Craig: So when I go into a conversation, or a situation, or a process, or a negotiation, or an encounter with somebody, and I assume that they think like me or understand like me, or that my intention is their experience, which is rarely the case, I'm more likely to create problems and solutions.
Lisa: Yeah. And you're not going to hit the nail on the head and actually get the results for where that person that you are wanting to get.
Craig: Yeah, and that is...
Lisa: This is a real powerful thing because you know what I mean, just maybe as you were talking there, I was like, ‘Well, how do people perceive me?', that's an interesting thought because you just sort of go through your daily interactions with people, and you think you're a compassionate, empathetic person who gets everything in, you’re sort of picking up on different cues and so on. But then to actually think how is that person experiencing me, and I like, as a coach, as I develop as a coach, I've had problems when I'm doing one on one, and that I'm overwhelming people sometimes because I'm so passionate and so full of information. And I've had to, and I'm still learning to fit that to the person that I'm talking to. And because, for me, it's like, I've got so much information, I want to fix you and help you. And I was like, ‘Woohoo', and the person was like, ‘Heh'.
Craig: So you and I connect because we're kind of similar, right? And I love that, I love your craziness and your energy, and you're full-onness. But you and I, unless we are aware around some people, we will scare the fuck out of them.
Craig: So, that's why it's important that people like—all of us really not just you and I, but that we have an awareness of what is the leisure experience for this because like, let's say, for example, you've got five athletes, and you want to inspire them and get them in the zone, motivate them, and they're all in front of you. And so you give all of them in the same moment. And let's say they're five similar athletes in a similar, if not the same sport with a similar goal—doesn't matter—but the reality is they are five different human beings, right? They've got five different belief systems and backgrounds and sets of values and prejudices and like and emotional states, and so you're not talking to the same person. But when you deliver the same message to five different humans, and you expect the same connection? We're not thinking it through.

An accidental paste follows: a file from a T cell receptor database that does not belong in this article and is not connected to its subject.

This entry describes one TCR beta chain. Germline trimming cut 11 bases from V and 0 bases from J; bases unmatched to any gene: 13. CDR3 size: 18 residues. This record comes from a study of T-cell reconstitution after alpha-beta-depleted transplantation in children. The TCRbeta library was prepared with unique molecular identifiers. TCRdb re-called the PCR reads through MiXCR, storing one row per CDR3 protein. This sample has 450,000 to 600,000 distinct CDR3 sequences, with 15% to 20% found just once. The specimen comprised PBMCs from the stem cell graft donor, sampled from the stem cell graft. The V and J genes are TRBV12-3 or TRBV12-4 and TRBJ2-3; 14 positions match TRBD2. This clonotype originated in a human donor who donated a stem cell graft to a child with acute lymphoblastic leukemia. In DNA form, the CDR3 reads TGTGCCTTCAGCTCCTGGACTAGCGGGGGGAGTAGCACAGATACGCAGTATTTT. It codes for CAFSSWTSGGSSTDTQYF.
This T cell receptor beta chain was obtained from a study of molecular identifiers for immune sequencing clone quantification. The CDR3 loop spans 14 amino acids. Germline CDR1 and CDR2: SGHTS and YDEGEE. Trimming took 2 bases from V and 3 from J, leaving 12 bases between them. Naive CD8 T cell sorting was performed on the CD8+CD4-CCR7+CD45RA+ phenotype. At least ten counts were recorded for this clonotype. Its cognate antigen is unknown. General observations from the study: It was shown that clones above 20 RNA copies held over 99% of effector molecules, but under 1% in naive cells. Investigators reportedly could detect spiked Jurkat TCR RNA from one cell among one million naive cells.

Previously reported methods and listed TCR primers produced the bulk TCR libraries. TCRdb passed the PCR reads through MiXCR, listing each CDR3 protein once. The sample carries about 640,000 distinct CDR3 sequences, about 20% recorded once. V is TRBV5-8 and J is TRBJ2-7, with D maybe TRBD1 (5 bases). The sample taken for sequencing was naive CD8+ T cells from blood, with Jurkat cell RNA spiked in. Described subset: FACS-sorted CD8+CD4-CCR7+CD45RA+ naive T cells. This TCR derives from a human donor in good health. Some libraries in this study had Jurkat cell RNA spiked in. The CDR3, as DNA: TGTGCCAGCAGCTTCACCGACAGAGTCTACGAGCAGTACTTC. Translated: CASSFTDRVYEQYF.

Craig: So and of course, you can't create optimal connection with everyone all the time. But this is just part of the, ‘What's it like? What's their experience of me like?' And again, it's not about ‘Oh, I'm insecure, and I want them to like me'. No, it's about, ‘I need to understand how they perceive and process me so that I can create connection'. And look, the other really interesting thing about psychology and the human experience, and metacognition, thinking about thinking more broadly, is that all of us think we're open-minded and objective, but none of us are. Nobody is totally objective or open-minded because the human experience is subjective.
Craig: So, even me who understands this and is doing a PhD in it and teaches it. Well, people go back and you objective and I go, ‘No, I wish I was in it. I'd like to say I am because it sounds fucking great, but I'm not'. And the reason that I'm not is because wherever I go, my ego, my issues, my beliefs, my values, my limitations, my biases, go with me.
Craig: And they are the window through which I view and process the world, right?
Craig: So, our ego wants us to say, ‘Of course, I'm objective. Of course, I'm open-minded'. But the truth is, and with some things, we will be more objective and open-minded because we don't really have a pre-existing idea about it. But on a global or a broad level, our stuff goes with us everywhere, and the beginning of, without getting too deep or philosophical, but awareness—real awareness and consciousness—is to first be aware of your lack of awareness.
Lisa: Love it. That is amazing. Yeah.
Craig: You can't overcome the thing you won't acknowledge, or you can't get good at the thing you won't do. Right? And so I have to go, 'Firstly, I'm flawed. Firstly, I've got as many issues as anyone that I work with.’ And this is not self-loathing, this is me just going, ‘Okay, so how do I do better?' And this for me, this is the process of performance, high performance, whether it's at sport, at life, at recovery, at relationships, at connection—doesn't matter—high performance is high performance. For me, high performance means getting the most out of you and your potential and your resources and your time.
Craig: And so the principles that work with becoming an elite athlete, most of those principles work with building a great business.
Lisa: Yep, they grow further.
Craig: Which is why physicians follow through, get uncomfortable, do the work, show up, don't give up, ask great questions, persevere, roll up your sleeves, pay attention to your results, improvise, adapt, overcome. Like, this is not new stuff.